Description du lieu patrimonial
The Louisbourg Navy League Building is located on the harbour side of Main Street in Louisbourg, Nova Scotia. This two-and-a-half storey wood frame building was built in 1941. The building and property are included in the provincial designation.
The Louisbourg Navy League Building is valued because it is among the very few surviving examples in the nation of a building erected during the Second World War by the Navy League of Canada to serve as a hostel for merchant seaman and members of the Armed Forces.
Louisbourg Harbour has been a destination of seafarers since the sixteenth century. In 1842, its significance was marked by the erection of a lighthouse. At the end of the eighteenth century, the harbour became the focus of industrial activity as the terminus of the Sydney & Louisbourg Railway. During both World Wars, the harbour played an important role as a safe haven, a staging area for small convoys and a fuelling stop for ships.
The increased wartime activity in and around the harbour was anticipated by a women's group in Louisbourg, the Louisbourg Community Club. In September 1941, they called a meeting to discuss a way to provide entertainment for the increasing number of men who would be visiting Louisbourg. The Community Club invited the Sydney branch of the Navy League of Canada to send a delegation to Louisbourg.
The Navy League had its beginning in the United Kingdom in 1895 as a society whose primary aim was to ensure adequate naval defence. The first Canadian branch was formed that same year and was soon active in making submissions to the Dominion Government on the need for maritime defence and a naval reserve training program. During the First World War, the League involved itself in recruiting naval and merchant navy personnel, the operation of hostels for seafaring men, the provision of services to the dependents of seamen and, in the final stages of the war, the rehabilitation of naval veterans. Between the wars, the League continued to support a Canadian merchant marine and maintained hostels. During the Second World War, the league operated twenty-four hostels in various ports on both the Atlantic and Pacific coasts.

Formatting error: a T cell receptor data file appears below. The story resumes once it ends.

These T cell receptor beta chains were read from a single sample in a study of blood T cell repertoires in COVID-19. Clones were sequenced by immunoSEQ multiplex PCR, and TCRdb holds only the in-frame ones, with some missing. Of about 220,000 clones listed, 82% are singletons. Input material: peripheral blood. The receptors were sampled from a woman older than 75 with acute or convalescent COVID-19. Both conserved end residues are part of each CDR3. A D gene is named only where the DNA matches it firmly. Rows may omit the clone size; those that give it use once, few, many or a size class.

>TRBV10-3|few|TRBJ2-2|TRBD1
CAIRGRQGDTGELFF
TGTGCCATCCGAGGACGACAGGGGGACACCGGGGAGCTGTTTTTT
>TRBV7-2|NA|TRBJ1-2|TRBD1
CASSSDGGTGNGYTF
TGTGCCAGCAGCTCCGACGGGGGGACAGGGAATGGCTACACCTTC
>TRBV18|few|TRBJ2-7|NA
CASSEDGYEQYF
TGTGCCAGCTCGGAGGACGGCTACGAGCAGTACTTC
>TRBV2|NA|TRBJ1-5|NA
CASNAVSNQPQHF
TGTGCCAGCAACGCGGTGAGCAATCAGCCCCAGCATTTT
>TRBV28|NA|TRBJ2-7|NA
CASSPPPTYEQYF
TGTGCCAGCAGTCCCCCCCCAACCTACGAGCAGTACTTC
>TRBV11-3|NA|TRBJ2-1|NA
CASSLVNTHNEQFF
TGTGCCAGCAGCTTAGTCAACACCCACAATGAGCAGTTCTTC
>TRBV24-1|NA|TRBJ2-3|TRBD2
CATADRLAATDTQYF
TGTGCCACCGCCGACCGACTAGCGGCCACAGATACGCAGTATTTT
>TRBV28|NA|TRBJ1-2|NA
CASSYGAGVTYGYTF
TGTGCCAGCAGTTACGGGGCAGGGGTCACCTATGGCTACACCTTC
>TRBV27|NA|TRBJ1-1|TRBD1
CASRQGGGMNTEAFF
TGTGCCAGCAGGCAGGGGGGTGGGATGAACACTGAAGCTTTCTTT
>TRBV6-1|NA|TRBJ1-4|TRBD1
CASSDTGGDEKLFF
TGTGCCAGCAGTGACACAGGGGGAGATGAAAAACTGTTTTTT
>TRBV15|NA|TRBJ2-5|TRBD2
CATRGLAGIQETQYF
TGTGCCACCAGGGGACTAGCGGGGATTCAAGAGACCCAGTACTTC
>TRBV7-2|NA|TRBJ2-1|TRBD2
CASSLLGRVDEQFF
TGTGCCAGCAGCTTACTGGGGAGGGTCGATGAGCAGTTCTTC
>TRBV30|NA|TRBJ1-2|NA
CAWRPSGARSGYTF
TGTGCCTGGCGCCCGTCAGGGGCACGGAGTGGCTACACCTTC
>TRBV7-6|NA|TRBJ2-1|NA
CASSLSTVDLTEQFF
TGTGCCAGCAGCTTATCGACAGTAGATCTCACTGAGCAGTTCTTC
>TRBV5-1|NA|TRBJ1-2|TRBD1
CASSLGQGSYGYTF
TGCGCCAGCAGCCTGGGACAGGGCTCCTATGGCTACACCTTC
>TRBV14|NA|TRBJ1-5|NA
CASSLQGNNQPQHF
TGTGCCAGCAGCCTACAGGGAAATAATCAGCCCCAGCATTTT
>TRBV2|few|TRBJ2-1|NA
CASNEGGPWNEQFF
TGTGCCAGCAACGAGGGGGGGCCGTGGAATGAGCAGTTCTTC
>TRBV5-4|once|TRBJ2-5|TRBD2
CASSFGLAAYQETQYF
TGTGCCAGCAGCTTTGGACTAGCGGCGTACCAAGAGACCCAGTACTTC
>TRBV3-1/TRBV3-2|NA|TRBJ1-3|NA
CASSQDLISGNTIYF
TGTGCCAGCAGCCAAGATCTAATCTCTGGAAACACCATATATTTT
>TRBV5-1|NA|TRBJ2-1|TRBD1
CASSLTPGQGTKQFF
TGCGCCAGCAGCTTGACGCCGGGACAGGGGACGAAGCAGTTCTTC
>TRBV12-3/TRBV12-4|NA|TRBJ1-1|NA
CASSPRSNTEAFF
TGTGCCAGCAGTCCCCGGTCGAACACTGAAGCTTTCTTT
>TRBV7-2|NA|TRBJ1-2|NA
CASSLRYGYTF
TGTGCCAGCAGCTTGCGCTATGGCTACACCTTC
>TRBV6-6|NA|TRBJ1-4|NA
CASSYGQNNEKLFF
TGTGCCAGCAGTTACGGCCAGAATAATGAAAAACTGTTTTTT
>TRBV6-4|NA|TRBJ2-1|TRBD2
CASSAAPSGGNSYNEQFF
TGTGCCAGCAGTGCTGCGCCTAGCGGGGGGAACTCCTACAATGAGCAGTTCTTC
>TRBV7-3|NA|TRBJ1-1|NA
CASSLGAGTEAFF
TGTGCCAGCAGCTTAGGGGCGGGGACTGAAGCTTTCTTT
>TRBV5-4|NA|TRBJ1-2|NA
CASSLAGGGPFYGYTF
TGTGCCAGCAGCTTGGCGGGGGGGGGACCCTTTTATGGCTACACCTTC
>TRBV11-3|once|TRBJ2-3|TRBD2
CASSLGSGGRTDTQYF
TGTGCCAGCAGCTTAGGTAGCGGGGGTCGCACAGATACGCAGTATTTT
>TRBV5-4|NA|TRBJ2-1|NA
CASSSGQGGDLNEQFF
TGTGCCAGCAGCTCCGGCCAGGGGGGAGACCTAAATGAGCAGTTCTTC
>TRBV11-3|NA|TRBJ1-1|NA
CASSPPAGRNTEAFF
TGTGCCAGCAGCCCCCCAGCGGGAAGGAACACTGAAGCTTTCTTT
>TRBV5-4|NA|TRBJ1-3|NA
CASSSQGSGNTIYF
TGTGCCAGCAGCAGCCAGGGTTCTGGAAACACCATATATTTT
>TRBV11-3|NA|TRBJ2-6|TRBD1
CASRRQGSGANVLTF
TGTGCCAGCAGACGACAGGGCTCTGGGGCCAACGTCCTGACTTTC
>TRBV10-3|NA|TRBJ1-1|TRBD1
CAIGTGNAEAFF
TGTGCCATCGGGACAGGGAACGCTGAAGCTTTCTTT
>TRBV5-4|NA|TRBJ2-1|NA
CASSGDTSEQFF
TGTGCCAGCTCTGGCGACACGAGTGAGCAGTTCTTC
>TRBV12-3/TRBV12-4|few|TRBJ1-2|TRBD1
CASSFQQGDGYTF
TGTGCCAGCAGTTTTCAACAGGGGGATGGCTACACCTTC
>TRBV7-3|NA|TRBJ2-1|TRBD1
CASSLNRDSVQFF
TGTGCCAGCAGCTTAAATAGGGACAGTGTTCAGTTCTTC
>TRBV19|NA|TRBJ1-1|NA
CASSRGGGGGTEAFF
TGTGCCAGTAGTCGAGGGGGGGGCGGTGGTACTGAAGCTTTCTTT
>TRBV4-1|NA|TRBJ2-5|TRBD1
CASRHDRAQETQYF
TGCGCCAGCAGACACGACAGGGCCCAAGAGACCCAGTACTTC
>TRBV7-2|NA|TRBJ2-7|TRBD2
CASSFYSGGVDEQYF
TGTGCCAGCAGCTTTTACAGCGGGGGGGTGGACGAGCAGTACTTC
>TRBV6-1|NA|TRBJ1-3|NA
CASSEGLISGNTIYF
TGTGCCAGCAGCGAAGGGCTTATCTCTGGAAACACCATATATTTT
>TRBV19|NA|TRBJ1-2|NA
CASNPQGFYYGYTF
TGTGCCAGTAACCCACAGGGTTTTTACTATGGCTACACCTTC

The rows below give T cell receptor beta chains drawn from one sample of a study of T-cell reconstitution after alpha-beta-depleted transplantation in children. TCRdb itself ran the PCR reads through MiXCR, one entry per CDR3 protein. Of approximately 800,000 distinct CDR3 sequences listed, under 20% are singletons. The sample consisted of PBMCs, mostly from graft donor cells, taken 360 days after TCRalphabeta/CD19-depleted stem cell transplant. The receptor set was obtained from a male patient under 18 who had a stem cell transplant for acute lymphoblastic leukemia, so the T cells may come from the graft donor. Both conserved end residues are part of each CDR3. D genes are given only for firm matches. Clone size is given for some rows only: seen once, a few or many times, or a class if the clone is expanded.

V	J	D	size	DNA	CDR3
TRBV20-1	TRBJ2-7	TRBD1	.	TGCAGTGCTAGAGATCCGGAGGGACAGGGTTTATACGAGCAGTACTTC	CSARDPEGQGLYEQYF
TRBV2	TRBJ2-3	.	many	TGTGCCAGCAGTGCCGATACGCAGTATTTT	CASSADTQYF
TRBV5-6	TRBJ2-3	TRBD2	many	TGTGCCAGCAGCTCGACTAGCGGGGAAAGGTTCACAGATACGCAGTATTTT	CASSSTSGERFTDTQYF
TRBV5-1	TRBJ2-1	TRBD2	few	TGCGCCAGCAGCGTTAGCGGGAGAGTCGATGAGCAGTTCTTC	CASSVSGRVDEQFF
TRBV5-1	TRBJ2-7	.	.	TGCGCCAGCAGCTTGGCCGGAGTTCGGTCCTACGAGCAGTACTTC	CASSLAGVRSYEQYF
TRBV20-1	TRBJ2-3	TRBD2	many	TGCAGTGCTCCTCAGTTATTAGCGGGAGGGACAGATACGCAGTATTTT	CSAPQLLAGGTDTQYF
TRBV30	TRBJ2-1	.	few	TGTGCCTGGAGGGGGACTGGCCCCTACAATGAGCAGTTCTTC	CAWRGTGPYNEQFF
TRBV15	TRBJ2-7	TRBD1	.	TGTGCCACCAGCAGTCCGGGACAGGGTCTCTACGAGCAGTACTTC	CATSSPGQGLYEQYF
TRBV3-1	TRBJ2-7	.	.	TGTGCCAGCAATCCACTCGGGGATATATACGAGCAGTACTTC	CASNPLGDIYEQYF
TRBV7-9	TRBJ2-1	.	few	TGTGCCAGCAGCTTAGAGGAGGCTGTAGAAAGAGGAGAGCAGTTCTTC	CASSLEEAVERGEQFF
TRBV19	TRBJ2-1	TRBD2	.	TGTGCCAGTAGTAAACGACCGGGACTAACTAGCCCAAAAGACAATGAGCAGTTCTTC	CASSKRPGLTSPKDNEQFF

The 1941 meeting with the Navy League was successful. The Louisbourg Navy League was officially organized in October 1941. The Navy League of Canada provided the costs for a building and furnishings. The contract was awarded to J.W. Stephens of Sydney. When the building was completed, it contained a kitchen, dry canteen, two showers, three toilets, a reading and writing room and a main room for dancing and entertainment.
The Louisbourg Navy League Building became the focal point during the war for Louisbourg and many local civilians participated in the operation of the facility. After the war, the Navy League Building continued to be used by merchant seaman. In 1955 the building became the base for the Royal Canadian Sea Cadet Corps in Louisbourg. The building was also used for many community activities including Brownies and eighteenth-century military drumming instruction for the Fortress of Louisbourg Volunteers. In 1986 the Navy League sold the building to the Louisbourg Lions Club. The building has since been sold and is now owned privately.
The Navy League Building is a two-and-a-half storey wood frame structure, with a one-and-a-half storey rear addition, both with gable roofs. There is a small entrance porch with a pedimented gable as well. Sitting on the harbour side of Main Street, this building is an excellent example of a Second World War era Navy League hostel.
Source: Provincial Heritage Program property files, no. 188, 1747 Summer Street, Halifax, NS.
Character-defining elements of the Louisbourg Navy League Building include:
- two-and-a-half storey wood frame construction;
- one-and-a-half storey wood frame rear addition;
- entrance porch with pedimented gable;
- wood cladding;
- prominent location on the harbour side of Main Street.